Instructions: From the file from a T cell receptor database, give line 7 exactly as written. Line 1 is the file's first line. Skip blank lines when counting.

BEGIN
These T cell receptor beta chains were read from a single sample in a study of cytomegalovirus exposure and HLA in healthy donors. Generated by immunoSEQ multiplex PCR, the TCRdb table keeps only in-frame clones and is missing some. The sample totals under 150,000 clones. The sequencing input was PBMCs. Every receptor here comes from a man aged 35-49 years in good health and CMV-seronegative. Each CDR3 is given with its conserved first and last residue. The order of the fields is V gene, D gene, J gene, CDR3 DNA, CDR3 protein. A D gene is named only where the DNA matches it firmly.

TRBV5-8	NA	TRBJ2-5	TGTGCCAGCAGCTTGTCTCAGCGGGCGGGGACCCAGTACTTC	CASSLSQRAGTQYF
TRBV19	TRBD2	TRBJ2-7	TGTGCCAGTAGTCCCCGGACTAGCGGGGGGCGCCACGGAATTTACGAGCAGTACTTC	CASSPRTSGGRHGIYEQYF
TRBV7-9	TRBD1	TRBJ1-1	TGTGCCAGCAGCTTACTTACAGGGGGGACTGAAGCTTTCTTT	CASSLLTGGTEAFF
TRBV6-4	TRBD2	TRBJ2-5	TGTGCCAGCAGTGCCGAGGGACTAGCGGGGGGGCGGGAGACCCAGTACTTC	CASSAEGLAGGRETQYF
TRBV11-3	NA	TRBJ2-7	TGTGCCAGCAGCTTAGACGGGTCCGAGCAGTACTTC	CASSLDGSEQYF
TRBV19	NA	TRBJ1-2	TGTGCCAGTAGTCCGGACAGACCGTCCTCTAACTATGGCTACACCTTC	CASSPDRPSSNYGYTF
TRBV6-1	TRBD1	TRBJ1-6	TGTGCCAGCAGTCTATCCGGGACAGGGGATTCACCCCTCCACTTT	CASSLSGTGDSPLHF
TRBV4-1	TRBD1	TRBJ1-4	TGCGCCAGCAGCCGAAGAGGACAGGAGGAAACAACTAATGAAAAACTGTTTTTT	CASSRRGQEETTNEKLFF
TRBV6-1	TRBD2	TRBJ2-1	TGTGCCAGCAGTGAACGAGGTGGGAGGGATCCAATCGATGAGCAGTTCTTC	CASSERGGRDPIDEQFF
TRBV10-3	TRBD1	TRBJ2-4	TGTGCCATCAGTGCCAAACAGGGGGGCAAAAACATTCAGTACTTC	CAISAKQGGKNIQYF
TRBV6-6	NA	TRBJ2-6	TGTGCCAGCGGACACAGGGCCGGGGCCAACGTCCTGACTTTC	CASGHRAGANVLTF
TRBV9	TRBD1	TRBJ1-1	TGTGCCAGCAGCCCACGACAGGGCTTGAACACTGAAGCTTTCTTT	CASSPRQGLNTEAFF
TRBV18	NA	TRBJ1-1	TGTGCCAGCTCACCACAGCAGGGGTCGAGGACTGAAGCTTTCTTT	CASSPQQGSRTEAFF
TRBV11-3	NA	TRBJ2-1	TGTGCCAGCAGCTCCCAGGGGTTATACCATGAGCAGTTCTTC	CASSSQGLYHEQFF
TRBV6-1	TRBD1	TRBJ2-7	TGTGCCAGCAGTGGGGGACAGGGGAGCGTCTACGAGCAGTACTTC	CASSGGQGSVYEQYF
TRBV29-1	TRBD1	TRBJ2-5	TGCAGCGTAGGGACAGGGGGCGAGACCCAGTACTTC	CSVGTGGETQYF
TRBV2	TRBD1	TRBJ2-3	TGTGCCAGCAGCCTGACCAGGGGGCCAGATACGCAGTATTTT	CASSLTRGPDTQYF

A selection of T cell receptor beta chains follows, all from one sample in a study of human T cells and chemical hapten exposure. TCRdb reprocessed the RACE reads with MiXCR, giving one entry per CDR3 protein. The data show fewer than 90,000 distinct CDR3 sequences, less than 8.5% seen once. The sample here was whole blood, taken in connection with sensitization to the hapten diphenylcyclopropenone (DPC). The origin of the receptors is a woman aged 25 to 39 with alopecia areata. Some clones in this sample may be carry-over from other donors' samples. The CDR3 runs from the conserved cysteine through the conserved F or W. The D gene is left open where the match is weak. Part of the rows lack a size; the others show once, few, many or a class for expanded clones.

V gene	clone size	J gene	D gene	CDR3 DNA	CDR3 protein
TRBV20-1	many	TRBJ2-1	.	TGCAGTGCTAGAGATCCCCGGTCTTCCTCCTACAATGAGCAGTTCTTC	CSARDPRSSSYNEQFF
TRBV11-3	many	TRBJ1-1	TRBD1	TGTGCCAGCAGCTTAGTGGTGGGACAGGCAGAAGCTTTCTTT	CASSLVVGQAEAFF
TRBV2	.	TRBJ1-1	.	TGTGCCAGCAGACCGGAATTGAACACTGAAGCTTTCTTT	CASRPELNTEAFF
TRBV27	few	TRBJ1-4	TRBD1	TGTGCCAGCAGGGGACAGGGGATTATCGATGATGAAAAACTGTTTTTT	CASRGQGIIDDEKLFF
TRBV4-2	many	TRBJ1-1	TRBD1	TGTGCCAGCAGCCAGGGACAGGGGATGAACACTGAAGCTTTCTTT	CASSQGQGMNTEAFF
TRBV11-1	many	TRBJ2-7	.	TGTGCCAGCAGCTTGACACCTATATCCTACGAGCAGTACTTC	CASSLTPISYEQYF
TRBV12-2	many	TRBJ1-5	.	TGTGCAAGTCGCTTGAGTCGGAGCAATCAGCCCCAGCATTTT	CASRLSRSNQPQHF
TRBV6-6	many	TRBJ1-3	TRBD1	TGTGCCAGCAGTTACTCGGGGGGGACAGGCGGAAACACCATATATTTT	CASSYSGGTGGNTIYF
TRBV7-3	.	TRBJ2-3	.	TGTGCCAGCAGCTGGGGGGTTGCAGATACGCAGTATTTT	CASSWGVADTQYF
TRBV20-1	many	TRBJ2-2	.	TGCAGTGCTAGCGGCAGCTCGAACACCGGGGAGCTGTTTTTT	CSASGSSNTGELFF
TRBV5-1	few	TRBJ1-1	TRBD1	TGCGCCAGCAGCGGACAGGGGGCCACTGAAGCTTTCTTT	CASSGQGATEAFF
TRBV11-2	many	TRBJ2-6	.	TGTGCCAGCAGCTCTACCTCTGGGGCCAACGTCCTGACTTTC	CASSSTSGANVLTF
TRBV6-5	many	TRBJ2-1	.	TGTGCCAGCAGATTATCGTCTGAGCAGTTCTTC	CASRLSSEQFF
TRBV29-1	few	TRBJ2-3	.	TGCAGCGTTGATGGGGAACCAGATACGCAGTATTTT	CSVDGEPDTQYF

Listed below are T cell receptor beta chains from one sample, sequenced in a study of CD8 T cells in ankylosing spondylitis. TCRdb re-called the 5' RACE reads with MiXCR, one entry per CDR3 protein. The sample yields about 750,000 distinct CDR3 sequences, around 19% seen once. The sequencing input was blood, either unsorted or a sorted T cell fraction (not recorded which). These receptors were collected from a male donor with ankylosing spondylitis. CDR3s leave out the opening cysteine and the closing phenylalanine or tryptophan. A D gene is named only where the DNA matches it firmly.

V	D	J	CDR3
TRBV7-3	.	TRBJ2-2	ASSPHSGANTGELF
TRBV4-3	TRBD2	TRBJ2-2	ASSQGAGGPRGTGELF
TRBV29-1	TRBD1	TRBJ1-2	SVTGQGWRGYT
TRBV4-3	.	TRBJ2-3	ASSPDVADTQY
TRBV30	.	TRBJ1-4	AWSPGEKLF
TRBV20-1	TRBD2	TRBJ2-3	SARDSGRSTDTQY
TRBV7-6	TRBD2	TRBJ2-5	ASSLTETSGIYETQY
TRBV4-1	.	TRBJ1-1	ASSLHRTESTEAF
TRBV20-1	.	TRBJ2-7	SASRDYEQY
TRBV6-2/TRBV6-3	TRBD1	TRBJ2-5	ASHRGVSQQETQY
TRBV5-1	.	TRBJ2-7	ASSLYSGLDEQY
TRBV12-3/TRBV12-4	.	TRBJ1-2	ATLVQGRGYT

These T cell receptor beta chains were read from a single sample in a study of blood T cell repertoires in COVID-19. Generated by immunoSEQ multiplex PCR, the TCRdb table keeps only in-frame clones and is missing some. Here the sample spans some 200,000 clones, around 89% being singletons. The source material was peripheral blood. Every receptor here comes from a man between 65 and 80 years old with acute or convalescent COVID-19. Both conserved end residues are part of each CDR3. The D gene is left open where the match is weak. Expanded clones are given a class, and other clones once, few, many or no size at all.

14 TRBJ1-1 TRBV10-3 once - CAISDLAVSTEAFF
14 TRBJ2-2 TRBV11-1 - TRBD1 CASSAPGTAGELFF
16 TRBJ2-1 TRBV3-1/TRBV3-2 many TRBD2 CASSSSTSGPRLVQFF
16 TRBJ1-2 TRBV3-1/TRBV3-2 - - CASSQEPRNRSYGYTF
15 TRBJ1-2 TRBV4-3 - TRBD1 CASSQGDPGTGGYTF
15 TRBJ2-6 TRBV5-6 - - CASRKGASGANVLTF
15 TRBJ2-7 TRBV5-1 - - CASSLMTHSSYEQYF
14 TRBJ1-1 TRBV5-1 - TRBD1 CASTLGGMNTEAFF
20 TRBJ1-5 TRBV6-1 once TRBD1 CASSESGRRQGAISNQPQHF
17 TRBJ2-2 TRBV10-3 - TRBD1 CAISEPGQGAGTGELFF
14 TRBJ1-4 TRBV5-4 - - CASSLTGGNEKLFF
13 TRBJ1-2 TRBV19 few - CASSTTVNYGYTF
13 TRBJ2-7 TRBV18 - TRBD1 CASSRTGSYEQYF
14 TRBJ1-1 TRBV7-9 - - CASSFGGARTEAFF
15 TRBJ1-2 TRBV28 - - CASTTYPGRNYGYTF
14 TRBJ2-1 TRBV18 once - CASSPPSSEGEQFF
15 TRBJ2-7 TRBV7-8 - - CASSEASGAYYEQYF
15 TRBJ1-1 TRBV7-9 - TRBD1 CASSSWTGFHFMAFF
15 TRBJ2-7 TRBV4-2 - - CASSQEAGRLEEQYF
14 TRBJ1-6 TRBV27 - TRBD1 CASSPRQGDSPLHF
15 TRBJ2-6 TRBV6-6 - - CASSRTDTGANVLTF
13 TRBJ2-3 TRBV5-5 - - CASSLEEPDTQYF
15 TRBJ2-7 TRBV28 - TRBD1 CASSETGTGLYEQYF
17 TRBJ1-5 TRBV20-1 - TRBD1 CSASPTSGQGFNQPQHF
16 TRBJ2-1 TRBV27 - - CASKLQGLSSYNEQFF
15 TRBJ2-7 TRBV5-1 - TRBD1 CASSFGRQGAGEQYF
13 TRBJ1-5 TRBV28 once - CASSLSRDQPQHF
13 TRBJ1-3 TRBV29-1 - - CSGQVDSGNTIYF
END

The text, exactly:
TRBV19	NA	TRBJ1-2	TGTGCCAGTAGTCCGGACAGACCGTCCTCTAACTATGGCTACACCTTC	CASSPDRPSSNYGYTF